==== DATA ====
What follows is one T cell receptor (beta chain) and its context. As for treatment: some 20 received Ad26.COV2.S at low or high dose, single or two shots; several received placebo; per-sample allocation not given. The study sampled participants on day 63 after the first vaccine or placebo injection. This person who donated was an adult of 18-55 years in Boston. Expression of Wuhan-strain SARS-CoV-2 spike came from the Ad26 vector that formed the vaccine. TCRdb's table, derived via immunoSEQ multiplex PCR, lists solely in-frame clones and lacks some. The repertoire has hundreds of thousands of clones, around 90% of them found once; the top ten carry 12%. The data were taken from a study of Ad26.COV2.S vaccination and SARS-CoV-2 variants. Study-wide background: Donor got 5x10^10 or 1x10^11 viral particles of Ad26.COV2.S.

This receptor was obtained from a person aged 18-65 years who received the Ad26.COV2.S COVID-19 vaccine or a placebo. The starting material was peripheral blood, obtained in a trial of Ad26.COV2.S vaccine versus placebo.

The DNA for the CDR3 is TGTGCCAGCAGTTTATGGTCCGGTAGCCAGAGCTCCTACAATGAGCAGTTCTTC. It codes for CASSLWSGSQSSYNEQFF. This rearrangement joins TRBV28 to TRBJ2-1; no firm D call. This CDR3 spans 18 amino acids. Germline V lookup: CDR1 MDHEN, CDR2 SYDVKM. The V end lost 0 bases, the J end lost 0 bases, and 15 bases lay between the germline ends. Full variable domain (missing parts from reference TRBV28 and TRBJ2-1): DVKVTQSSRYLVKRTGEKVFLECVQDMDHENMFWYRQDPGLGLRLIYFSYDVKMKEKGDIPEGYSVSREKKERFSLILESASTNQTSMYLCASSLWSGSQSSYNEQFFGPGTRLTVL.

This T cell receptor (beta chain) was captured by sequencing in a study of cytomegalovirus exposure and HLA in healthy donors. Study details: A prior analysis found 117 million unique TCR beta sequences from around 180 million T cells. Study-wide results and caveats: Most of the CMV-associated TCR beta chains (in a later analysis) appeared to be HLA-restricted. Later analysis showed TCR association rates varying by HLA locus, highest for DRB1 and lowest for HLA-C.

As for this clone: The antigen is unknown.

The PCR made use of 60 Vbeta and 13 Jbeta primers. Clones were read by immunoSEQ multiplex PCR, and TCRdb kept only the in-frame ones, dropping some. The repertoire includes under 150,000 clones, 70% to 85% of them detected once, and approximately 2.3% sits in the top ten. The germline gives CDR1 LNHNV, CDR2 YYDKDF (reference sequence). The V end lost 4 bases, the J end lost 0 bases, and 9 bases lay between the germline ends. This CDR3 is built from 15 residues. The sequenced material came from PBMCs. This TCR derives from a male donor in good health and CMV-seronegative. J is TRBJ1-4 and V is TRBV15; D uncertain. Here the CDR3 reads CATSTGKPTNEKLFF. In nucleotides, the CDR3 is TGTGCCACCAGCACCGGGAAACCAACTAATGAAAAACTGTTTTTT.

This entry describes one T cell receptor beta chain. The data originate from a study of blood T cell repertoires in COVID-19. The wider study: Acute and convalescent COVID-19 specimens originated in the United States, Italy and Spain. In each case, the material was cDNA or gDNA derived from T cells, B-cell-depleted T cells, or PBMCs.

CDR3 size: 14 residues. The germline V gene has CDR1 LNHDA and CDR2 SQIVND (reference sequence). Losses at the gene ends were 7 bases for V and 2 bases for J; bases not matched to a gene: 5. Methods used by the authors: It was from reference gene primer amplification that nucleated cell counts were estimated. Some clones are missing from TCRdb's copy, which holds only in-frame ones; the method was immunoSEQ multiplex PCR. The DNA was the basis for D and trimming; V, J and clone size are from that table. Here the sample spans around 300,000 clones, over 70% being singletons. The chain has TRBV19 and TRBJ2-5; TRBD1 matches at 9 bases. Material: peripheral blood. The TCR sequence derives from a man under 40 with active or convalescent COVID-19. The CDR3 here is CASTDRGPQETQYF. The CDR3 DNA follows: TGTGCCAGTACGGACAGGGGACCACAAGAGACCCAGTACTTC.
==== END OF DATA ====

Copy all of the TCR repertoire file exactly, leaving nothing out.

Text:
What follows is one T cell receptor (beta chain) and its context. As for treatment: some 20 received Ad26.COV2.S at low or high dose, single or two shots; several received placebo; per-sample allocation not given. The study sampled participants on day 63 after the first vaccine or placebo injection. This person who donated was an adult of 18-55 years in Boston. Expression of Wuhan-strain SARS-CoV-2 spike came from the Ad26 vector that formed the vaccine. TCRdb's table, derived via immunoSEQ multiplex PCR, lists solely in-frame clones and lacks some. The repertoire has hundreds of thousands of clones, around 90% of them found once; the top ten carry 12%. The data were taken from a study of Ad26.COV2.S vaccination and SARS-CoV-2 variants. Study-wide background: Donor got 5x10^10 or 1x10^11 viral particles of Ad26.COV2.S.

This receptor was obtained from a person aged 18-65 years who received the Ad26.COV2.S COVID-19 vaccine or a placebo. The starting material was peripheral blood, obtained in a trial of Ad26.COV2.S vaccine versus placebo.

The DNA for the CDR3 is TGTGCCAGCAGTTTATGGTCCGGTAGCCAGAGCTCCTACAATGAGCAGTTCTTC. It codes for CASSLWSGSQSSYNEQFF. This rearrangement joins TRBV28 to TRBJ2-1; no firm D call. This CDR3 spans 18 amino acids. Germline V lookup: CDR1 MDHEN, CDR2 SYDVKM. The V end lost 0 bases, the J end lost 0 bases, and 15 bases lay between the germline ends. Full variable domain (missing parts from reference TRBV28 and TRBJ2-1): DVKVTQSSRYLVKRTGEKVFLECVQDMDHENMFWYRQDPGLGLRLIYFSYDVKMKEKGDIPEGYSVSREKKERFSLILESASTNQTSMYLCASSLWSGSQSSYNEQFFGPGTRLTVL.

This T cell receptor (beta chain) was captured by sequencing in a study of cytomegalovirus exposure and HLA in healthy donors. Study details: A prior analysis found 117 million unique TCR beta sequences from around 180 million T cells. Study-wide results and caveats: Most of the CMV-associated TCR beta chains (in a later analysis) appeared to be HLA-restricted. Later analysis showed TCR association rates varying by HLA locus, highest for DRB1 and lowest for HLA-C.

As for this clone: The antigen is unknown.

The PCR made use of 60 Vbeta and 13 Jbeta primers. Clones were read by immunoSEQ multiplex PCR, and TCRdb kept only the in-frame ones, dropping some. The repertoire includes under 150,000 clones, 70% to 85% of them detected once, and approximately 2.3% sits in the top ten. The germline gives CDR1 LNHNV, CDR2 YYDKDF (reference sequence). The V end lost 4 bases, the J end lost 0 bases, and 9 bases lay between the germline ends. This CDR3 is built from 15 residues. The sequenced material came from PBMCs. This TCR derives from a male donor in good health and CMV-seronegative. J is TRBJ1-4 and V is TRBV15; D uncertain. Here the CDR3 reads CATSTGKPTNEKLFF. In nucleotides, the CDR3 is TGTGCCACCAGCACCGGGAAACCAACTAATGAAAAACTGTTTTTT.

This entry describes one T cell receptor beta chain. The data originate from a study of blood T cell repertoires in COVID-19. The wider study: Acute and convalescent COVID-19 specimens originated in the United States, Italy and Spain. In each case, the material was cDNA or gDNA derived from T cells, B-cell-depleted T cells, or PBMCs.

CDR3 size: 14 residues. The germline V gene has CDR1 LNHDA and CDR2 SQIVND (reference sequence). Losses at the gene ends were 7 bases for V and 2 bases for J; bases not matched to a gene: 5. Methods used by the authors: It was from reference gene primer amplification that nucleated cell counts were estimated. Some clones are missing from TCRdb's copy, which holds only in-frame ones; the method was immunoSEQ multiplex PCR. The DNA was the basis for D and trimming; V, J and clone size are from that table. Here the sample spans around 300,000 clones, over 70% being singletons. The chain has TRBV19 and TRBJ2-5; TRBD1 matches at 9 bases. Material: peripheral blood. The TCR sequence derives from a man under 40 with active or convalescent COVID-19. The CDR3 here is CASTDRGPQETQYF. The CDR3 DNA follows: TGTGCCAGTACGGACAGGGGACCACAAGAGACCCAGTACTTC.